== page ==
I just came upon a really well-written and interesting post written by a young woman who has wrestled with the question of how and why to love her own pubic hair. Interestingly, she doesn’t love it, but she doesn’t love that she doesn’t… her writing on the issue is really great — raw and real. These are the confessions and the conversations that make the internet so amazing.
A second, similar entry on the Feminist Dating website — called “A Bushy Dilemma” — is also worth a read. Both articles raise all kinds of issues around socialization and body-hatred (an important issue that never seems to go away, no matter how we wrestle with it).
The site itself doesn’t seem to be particularly active, which is a shame, ’cause it’s got some good stuff on it.
The well written article is about the new hairlessness among young men. The author talks about the notion of a “sanitized ideal” for men that seems to be taking the mainstream by storm. As she writes:
We’re talking hair-free, sweat-free, odor-free; in other words, the same unrealistic standards peddled to women for so long, à la leg and underarm shaving. And like the hairless female ideal, it isn’t just the most visible fur that men are tending to these days; statistically, men groom their pubic hair more than any other type of body hair (sans beards).
Though I haven’t formally embraced looking at male body hair practices (I’d love to though… just give me time). The article does point out (and rightly so) that while the increased pressure for me to depilate is sort of disturbing (in the sense that any widely normalized, readily embraced mechanism of body control is), men don’t face nearly the same levels of stigma that women do should they decide NOT to embrace the practice.
And again, the article asks some of the same questions I have around women’s pubic hair grooming habits: will the trend persevere as men age and settle down, or like with women, is the trend very much a short lived practice tied in with youthful, commitment-free sexuality.
I remember one of the young women I interviewed telling me about one of her regular ‘hook up’ partners, and the fact that being hairless was, in a sense, part of the ritual:
“It’s definitely more appealing,” she told me. “There was this one guy.. we were hook up buddies, I guess. I invited him over, and he was like ‘oh, I just shaved for you,’ and I was like ‘oh, cool…oh, I just waxed too.’ It was like, I did this thing for you. It was a positive thing…you know what I mean?”
There must be something in the casualness of the hook-up that is balanced by the ritualized grooming practice: it seems to acknowledge that ‘I know that we have this meaningless, strings-free intimate relationship, but I still did my part before showing up’.
One of the arguments I hear a lot in support of pubic hair removal is this: oral sex. There’s a message out there (one that I worry a lot of young women are internalizing) that seems to suggest that guys will (often begrudgingly) perform oral sex, but only if women keep themselves meticulously groomed (ie. hairless) so that things are neat and tidy and easy to find.
That’s certainly the message that this guy is promoting:
This guy is particularly obnoxious, because he first makes a big deal about how much he likes performing cunnilingus, but then makes it clear that unless the target area is well kept, it’s not going to get any attention. People: if you keep your pubic hair tidy and clean, it really shouldn’t interfere with oral sex. Here’s a radical idea: don’t get rid of it, just MOVE IT OUT OF THE WAY.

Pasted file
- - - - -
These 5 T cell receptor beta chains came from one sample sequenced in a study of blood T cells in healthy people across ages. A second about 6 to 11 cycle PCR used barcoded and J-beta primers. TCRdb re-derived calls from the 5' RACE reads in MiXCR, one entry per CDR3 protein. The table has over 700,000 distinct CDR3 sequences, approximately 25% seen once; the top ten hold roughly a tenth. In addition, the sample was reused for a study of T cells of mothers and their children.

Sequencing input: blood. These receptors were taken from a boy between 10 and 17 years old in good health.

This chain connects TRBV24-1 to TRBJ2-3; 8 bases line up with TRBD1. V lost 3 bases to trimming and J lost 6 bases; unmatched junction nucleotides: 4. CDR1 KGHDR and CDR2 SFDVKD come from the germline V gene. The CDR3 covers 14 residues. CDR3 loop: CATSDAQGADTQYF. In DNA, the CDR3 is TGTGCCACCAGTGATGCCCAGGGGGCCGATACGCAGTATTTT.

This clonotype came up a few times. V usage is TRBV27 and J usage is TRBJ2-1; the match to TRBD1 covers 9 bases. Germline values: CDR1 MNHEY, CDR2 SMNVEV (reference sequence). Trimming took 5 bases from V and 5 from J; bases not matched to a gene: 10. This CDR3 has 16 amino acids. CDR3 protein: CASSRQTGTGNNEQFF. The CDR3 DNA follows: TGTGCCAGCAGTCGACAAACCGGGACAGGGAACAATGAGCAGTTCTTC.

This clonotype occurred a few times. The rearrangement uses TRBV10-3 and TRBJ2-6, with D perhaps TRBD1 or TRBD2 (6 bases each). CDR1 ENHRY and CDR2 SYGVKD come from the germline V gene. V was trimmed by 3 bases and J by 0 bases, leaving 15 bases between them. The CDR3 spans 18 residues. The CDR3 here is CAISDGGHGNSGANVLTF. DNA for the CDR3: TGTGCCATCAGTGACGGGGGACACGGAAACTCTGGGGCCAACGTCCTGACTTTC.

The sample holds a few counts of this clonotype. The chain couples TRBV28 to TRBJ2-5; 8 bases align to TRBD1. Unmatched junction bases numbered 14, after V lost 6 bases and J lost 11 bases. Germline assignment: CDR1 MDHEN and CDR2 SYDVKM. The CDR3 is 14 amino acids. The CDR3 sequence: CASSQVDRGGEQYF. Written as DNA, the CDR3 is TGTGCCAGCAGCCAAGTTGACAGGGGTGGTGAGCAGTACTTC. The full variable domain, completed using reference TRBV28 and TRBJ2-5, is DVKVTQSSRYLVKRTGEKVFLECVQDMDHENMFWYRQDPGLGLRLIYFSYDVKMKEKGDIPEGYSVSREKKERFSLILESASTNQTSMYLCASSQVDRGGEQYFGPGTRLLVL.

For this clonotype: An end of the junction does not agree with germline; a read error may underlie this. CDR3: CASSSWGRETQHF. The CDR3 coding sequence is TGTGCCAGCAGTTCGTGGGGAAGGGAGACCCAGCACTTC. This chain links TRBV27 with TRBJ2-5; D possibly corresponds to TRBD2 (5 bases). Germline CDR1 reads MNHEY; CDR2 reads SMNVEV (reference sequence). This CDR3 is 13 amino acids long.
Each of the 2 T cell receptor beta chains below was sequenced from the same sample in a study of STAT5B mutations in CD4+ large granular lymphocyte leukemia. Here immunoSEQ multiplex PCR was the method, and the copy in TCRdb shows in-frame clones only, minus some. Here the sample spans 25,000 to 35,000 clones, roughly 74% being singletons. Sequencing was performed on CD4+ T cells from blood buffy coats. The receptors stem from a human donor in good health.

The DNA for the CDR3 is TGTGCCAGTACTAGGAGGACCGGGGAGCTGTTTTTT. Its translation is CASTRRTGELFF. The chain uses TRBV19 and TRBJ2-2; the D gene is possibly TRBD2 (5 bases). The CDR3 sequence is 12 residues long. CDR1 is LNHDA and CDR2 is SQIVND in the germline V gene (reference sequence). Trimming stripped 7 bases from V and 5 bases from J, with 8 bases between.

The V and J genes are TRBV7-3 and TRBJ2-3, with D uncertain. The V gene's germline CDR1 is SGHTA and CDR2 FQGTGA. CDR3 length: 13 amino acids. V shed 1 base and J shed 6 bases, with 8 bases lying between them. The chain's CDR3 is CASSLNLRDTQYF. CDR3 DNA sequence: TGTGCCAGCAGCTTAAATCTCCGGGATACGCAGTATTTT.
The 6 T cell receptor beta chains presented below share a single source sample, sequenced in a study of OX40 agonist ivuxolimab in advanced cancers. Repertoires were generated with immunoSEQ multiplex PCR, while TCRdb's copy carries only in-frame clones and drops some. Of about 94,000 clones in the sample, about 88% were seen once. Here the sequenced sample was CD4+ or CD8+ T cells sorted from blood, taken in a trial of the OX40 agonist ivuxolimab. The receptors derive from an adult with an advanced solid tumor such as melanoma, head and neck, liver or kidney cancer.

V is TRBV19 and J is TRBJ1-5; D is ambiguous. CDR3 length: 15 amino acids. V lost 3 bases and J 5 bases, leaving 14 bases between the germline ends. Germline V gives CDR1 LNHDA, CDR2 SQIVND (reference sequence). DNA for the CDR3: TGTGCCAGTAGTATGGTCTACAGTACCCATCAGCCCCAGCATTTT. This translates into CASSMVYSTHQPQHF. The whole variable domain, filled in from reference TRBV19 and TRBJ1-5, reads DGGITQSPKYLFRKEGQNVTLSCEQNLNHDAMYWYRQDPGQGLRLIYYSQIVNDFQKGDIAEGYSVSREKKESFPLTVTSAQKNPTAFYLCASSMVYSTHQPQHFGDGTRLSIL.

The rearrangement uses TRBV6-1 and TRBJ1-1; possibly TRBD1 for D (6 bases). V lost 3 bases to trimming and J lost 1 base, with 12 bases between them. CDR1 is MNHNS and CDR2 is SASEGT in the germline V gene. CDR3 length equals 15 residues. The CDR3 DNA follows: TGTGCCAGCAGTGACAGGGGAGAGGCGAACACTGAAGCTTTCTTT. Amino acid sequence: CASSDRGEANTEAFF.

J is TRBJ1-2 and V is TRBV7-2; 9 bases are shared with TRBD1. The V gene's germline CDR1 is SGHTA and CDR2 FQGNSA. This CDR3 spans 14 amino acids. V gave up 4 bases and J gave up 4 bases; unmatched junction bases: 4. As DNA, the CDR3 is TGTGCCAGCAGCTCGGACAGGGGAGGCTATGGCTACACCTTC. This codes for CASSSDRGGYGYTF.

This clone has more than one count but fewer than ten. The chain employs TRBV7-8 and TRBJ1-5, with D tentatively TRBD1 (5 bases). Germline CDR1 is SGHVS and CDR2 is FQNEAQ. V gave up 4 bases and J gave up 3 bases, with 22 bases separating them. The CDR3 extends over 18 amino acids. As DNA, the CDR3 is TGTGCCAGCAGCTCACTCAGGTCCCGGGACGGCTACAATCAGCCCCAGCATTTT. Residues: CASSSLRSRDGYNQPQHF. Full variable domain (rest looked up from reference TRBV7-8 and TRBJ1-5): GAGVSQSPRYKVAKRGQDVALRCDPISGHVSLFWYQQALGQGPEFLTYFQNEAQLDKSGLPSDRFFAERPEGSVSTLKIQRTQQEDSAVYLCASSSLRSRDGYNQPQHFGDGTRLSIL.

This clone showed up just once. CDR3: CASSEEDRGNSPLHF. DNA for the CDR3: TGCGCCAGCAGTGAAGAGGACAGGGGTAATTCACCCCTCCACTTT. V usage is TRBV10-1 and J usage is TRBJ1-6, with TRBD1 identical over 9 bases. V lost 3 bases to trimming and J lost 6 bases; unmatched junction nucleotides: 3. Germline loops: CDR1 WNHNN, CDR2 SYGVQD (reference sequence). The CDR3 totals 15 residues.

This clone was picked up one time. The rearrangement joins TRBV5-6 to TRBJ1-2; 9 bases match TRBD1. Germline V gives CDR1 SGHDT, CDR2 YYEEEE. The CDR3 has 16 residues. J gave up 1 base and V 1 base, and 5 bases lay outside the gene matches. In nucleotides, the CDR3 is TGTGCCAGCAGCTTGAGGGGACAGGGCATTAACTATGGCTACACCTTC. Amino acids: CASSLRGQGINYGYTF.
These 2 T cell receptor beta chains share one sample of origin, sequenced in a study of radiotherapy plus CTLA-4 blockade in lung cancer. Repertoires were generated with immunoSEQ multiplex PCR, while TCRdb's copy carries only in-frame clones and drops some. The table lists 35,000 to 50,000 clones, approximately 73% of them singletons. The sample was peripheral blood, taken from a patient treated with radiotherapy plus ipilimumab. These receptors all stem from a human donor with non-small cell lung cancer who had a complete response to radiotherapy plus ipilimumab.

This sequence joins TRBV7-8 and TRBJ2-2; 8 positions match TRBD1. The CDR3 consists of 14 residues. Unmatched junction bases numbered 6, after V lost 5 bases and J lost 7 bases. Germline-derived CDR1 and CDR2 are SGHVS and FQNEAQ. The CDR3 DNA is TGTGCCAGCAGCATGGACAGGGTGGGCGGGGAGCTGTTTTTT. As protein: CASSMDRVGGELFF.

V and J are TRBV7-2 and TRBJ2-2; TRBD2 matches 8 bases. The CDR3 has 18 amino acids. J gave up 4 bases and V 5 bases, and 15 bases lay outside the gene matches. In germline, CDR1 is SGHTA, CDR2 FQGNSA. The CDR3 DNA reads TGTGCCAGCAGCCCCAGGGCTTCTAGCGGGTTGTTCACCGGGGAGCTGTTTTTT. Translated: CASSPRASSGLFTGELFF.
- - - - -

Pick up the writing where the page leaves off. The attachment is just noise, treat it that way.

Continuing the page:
People have been giving and receiving oral sex since long before intimate waxing was de rigeur and everyone seemed to do just fine.
What I worry about most is the fact that a lot of young women today say they won’t let a guy near their nether regions unless everything is in tip top shape, while they are expected to give out blow-jobs like they’re shaking hands. It’s a mindset I feel like we’ve got to try and change.
If this guy really is a masterful as he seems to imply he is when it comes to oral sex, he should be embracing it whenever he can get it — not only when the conditions are ‘right’.
And unless he’s keeping his business impeccably waxed, he’s got no right to suggest that his sexual partners do the same. Addressing “women” over YouTube about what they should be doing with their pubic hair is just straight up obnoxious.
Hair removal should not be a pre-requisite for anyone’s pleasure.
I’ve been working with a book called ‘The Last Taboo: Women and Body Hair’ as part of my research these days. Edited by Karin Lesnik-Oberstein, the book brings together a collection of fascinating articles around women and body hair and general socio-cultural views towards both.
But when I saw the headline ‘The Last Remaining Sexual Taboo’ in Friday’s Globe and Mail, I had to take a look (I mean c’mon, who doesn’t like a good sexual taboo, right?). The article explores female masturbation — specifically the fact that women, especially young ones, just aren’t keeping up as compared with men. The article states a bunch of obvious facts: male anatomy is more… uh…readily accessed and more publicly discussed than the female equivalent. Female masturbation is so often tied to performativity — ie. it’s often done as a turn-on for a partner, but isn’t necessarily embraced as a solo activity.
There are, of course, lots of reasons women should be embracing their own pleasure and their own bodies, most notably because it’s a way of really getting to know your own body and what makes it tick, rather than relying on a partner to figure it out for you.
As one expert is quoted as saying in the article, “young women are not encouraged to take ownership of their bodies or of sexual pleasure.”
And yet, they are expected to keep themselves impeccably groomed, presumably for “themselves”, right?
Anyone else see a problem with this?